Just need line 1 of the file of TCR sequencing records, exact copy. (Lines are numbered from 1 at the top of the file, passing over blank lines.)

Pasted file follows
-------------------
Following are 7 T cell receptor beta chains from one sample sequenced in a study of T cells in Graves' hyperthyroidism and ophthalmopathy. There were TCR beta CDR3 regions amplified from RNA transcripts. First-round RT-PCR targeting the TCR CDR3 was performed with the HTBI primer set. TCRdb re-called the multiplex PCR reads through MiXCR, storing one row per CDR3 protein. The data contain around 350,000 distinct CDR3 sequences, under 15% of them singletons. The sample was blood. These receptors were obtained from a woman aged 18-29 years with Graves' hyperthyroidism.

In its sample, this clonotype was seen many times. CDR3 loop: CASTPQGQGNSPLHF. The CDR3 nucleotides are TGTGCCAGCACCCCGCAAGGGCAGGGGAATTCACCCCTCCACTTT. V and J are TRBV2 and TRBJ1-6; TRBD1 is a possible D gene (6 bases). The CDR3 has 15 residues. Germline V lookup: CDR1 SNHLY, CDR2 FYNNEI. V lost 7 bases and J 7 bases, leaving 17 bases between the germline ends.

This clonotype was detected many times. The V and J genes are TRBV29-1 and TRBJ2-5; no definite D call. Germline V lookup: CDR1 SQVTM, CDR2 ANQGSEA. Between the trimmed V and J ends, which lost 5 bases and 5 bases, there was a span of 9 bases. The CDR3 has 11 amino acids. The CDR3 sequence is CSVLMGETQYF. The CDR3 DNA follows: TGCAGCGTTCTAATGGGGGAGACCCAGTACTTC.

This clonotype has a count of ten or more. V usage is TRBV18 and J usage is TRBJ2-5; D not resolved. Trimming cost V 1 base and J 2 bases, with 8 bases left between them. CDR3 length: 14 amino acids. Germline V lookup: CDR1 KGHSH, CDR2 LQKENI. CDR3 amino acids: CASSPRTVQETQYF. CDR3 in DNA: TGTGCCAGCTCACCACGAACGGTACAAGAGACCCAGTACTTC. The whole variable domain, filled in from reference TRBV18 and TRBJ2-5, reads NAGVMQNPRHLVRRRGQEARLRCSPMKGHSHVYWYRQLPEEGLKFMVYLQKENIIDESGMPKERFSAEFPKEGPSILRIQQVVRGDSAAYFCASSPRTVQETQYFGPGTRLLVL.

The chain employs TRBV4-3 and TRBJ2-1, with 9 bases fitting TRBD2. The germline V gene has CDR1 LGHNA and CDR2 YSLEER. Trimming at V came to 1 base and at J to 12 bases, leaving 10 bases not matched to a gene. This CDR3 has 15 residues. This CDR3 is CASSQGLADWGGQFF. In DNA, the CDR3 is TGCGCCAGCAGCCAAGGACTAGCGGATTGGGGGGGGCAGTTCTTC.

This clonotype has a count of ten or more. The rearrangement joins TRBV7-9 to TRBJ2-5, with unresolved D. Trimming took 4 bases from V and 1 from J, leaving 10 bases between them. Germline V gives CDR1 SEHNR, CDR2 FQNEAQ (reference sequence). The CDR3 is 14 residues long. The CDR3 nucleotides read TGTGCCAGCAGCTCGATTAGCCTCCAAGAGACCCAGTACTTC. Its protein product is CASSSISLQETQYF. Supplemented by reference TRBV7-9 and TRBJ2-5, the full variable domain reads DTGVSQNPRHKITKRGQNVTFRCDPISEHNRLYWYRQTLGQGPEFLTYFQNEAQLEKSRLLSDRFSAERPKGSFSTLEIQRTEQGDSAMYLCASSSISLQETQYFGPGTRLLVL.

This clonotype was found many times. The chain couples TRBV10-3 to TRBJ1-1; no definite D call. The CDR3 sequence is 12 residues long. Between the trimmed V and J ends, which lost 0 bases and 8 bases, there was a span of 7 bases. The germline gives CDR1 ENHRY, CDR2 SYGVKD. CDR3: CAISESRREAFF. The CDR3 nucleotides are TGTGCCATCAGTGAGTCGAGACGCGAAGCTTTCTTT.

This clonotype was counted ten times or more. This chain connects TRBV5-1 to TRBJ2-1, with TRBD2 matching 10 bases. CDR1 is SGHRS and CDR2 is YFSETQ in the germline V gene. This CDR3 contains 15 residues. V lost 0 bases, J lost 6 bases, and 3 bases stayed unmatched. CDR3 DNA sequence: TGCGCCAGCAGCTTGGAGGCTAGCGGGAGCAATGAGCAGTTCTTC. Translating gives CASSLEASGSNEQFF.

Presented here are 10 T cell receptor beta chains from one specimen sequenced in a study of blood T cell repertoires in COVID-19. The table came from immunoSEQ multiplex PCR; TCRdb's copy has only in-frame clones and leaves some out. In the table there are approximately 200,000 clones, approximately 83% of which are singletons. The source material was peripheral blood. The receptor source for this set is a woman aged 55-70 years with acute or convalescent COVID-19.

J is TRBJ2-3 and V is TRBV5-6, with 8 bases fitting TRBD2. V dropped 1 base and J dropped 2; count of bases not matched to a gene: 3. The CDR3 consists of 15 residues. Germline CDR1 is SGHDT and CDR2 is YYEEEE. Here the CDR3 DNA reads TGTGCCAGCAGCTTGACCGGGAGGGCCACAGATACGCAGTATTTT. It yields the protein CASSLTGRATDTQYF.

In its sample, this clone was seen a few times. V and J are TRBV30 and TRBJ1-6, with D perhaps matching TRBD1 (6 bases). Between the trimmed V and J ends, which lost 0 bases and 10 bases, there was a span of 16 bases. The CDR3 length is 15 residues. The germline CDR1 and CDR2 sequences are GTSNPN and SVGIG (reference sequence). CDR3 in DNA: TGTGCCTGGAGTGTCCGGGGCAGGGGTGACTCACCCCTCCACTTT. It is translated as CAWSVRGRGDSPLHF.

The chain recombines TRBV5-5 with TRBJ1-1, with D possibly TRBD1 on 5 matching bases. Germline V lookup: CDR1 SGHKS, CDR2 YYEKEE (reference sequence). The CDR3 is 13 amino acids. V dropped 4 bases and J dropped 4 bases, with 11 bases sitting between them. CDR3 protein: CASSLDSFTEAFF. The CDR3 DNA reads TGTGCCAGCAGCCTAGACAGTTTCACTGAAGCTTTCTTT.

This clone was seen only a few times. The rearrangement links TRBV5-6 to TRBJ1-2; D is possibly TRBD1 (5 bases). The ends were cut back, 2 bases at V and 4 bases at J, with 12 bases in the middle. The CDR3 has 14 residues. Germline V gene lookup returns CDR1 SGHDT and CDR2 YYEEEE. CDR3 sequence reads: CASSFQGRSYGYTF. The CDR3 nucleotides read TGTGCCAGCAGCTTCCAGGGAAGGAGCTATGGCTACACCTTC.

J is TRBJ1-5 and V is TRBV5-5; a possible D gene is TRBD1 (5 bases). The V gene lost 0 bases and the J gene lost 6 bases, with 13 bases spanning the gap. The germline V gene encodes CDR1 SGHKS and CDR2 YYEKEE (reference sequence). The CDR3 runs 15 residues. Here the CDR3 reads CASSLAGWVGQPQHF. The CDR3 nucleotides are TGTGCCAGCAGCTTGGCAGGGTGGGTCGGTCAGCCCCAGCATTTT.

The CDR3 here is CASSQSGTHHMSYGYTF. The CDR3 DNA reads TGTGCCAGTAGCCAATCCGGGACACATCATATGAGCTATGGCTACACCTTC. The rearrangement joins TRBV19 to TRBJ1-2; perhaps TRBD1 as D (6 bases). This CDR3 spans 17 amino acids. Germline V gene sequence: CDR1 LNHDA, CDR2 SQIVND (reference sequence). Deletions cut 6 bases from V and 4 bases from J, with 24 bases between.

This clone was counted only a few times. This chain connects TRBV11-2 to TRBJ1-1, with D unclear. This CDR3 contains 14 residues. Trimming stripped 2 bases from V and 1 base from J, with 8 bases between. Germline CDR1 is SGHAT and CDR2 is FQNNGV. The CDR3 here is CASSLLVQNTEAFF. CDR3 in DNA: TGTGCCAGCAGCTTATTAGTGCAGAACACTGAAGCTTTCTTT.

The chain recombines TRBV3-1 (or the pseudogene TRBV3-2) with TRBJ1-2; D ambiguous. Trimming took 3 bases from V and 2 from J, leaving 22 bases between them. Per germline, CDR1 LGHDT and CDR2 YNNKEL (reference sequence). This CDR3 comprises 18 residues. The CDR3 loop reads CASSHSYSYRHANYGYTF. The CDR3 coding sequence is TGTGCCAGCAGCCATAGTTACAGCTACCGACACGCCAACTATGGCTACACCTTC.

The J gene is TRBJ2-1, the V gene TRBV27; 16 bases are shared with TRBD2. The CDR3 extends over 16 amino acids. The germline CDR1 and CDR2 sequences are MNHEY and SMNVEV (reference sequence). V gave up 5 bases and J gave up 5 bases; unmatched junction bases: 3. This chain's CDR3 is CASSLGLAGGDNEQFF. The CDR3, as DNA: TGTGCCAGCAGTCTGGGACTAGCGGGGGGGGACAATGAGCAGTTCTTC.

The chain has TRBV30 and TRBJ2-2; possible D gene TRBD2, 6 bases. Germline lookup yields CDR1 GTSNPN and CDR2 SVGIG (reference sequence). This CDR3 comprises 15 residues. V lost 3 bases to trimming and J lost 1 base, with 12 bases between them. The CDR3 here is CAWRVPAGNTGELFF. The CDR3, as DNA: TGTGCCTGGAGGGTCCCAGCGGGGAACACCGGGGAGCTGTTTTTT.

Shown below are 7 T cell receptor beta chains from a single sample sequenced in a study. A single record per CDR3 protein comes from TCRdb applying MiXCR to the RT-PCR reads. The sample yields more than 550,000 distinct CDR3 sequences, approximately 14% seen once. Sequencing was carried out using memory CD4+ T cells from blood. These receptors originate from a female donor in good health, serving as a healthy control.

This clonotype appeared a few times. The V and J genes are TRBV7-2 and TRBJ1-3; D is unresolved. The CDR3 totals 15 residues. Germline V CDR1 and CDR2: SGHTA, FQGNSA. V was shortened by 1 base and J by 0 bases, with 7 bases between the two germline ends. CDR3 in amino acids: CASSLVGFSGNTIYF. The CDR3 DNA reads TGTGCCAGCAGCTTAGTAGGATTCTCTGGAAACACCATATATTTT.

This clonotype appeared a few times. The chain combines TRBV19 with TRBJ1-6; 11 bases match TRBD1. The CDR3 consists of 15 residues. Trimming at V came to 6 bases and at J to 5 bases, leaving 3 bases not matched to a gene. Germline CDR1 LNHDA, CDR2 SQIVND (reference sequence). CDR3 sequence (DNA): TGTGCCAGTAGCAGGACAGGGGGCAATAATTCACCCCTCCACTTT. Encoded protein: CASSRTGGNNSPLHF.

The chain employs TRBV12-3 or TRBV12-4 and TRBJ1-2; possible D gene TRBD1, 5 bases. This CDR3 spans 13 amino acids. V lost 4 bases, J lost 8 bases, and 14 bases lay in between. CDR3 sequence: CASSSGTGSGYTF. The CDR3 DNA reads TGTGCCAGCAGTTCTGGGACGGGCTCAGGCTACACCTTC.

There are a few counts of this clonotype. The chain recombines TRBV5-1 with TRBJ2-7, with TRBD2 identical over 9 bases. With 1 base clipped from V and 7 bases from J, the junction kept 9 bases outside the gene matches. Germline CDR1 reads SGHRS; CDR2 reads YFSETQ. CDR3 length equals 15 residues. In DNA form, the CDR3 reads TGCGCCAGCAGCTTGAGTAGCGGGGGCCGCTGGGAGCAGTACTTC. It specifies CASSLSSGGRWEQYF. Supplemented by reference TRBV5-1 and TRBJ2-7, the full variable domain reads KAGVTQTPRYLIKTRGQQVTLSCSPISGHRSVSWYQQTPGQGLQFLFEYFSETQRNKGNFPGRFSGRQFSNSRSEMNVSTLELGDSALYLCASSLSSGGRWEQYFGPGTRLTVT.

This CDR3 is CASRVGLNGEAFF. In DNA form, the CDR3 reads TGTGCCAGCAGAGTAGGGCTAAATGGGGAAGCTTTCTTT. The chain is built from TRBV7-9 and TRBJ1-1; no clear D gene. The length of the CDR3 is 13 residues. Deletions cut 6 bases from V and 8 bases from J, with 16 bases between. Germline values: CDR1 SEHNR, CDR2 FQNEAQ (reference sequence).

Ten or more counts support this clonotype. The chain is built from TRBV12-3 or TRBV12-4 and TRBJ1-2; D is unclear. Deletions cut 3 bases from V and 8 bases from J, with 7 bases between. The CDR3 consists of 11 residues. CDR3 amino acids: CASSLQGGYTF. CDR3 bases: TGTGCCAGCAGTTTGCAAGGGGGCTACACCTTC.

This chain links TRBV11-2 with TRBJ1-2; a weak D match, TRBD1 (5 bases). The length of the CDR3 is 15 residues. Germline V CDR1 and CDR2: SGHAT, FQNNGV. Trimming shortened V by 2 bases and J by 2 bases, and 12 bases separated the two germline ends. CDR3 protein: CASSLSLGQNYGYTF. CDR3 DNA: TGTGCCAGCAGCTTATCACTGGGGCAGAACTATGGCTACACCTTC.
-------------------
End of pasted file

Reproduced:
Following are 7 T cell receptor beta chains from one sample sequenced in a study of T cells in Graves' hyperthyroidism and ophthalmopathy. There were TCR beta CDR3 regions amplified from RNA transcripts. First-round RT-PCR targeting the TCR CDR3 was performed with the HTBI primer set. TCRdb re-called the multiplex PCR reads through MiXCR, storing one row per CDR3 protein. The data contain around 350,000 distinct CDR3 sequences, under 15% of them singletons. The sample was blood. These receptors were obtained from a woman aged 18-29 years with Graves' hyperthyroidism.